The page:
When I told people I was going to study abroad in Lithuania, the reaction was always the same:
“You are going to have so much fun!”
“That’s a once in a lifetime experience—soak it up!”
“You’re going to learn so much.”
And all of those people were right. This is so much fun. This is an experience I probably won’t ever have again. And I have learned so much.
But what those people don’t know (and what I hadn’t expected), was to be so far from home and all of my problems, and still somehow be more depressed, anxious, and lost than I’ve ever been.
This is part of the story no one wants to hear. The pictures I post on facebook are happy. The jokes I tell in class are (sometimes) funny. But, as I’ve told some of my closest friends, inside I feel hollow and empty, like heavy cotton balls have replaced my heart and my brain.
The problem with depression is we can’t always explain it. I could sit down and tell you every sad thing that’s ever happened to me, but that’s not the depression. The depression is the part that makes me numb—the part that makes me drink alone or stand in a freezing cold smoke hut in the middle of the night, trying to feel something, anything. One day last week I got in my bed and tried to make myself cry, but nothing. Depression is nothing.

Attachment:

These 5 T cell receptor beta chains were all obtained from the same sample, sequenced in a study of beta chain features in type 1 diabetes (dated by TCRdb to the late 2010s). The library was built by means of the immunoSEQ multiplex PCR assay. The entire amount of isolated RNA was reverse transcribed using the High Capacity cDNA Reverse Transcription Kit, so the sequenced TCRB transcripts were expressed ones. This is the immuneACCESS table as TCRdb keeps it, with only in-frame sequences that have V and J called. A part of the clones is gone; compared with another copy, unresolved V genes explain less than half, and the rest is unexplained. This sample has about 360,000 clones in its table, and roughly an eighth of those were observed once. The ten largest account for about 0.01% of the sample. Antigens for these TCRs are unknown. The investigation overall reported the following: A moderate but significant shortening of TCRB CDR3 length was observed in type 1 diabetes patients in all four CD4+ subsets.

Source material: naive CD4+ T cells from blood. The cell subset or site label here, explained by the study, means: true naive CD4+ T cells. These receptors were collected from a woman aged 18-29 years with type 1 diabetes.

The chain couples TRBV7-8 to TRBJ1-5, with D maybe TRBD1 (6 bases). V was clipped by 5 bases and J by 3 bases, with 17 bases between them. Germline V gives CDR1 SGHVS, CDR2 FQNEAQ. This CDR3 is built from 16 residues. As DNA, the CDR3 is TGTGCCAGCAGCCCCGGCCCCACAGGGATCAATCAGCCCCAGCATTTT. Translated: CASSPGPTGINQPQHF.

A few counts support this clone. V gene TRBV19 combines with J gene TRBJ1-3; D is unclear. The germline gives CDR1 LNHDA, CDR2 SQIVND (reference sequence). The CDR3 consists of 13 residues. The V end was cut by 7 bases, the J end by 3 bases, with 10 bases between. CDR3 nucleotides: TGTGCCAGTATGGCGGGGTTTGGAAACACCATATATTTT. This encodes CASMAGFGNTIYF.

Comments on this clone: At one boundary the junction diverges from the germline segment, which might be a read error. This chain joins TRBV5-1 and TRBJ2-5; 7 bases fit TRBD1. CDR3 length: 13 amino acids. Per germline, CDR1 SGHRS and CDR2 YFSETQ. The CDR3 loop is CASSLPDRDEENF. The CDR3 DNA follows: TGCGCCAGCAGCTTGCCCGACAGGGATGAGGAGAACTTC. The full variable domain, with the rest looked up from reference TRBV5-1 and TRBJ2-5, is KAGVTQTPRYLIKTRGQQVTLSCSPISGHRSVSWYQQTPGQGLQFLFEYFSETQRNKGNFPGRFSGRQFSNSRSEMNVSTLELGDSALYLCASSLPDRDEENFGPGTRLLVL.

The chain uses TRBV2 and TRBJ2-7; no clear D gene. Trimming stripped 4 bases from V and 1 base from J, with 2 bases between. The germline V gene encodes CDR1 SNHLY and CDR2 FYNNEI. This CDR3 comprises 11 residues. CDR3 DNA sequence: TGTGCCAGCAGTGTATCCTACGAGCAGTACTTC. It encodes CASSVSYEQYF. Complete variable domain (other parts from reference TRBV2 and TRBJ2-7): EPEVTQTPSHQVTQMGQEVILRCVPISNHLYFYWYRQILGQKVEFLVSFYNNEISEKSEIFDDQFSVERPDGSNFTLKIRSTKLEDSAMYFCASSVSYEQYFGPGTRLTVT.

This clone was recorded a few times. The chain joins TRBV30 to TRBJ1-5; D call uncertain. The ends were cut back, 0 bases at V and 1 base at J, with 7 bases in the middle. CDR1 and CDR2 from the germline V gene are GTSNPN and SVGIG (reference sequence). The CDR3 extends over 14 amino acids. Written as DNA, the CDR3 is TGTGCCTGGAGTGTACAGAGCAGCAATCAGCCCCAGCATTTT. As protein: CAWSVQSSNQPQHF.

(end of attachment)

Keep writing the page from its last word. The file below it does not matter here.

Or sometimes I feel the sadness getting closer and I get so scared that I run. Like yesterday, when I got out of bed without brushing my teeth or changing my clothes and just got on a bus. And when I missed my stop, I just kept sitting there until the bus driver said, “Viskas.” That’s all. I said, “Oh ok, viskas.” And then I got off the bus in a part of town I’d never seen before. And I wasn’t even scared. Depression is being lost and not giving a single fuck. Depression is wondering into a grocery store and buying the first thing I see, just so I have something to hold onto.
Every night at a house across the street from my dorm, a German shepherd barks for hours, over and over again. It’s so pointless. Sometimes I feel the same way, like my whole life is just a bunch of noise playing on repeat. But on the outside, I smile and laugh. I pretend that everything inside is still in order. But actually, inside is chaos, cold like the Lithuanian nights that set that dog to barking and barking and barking.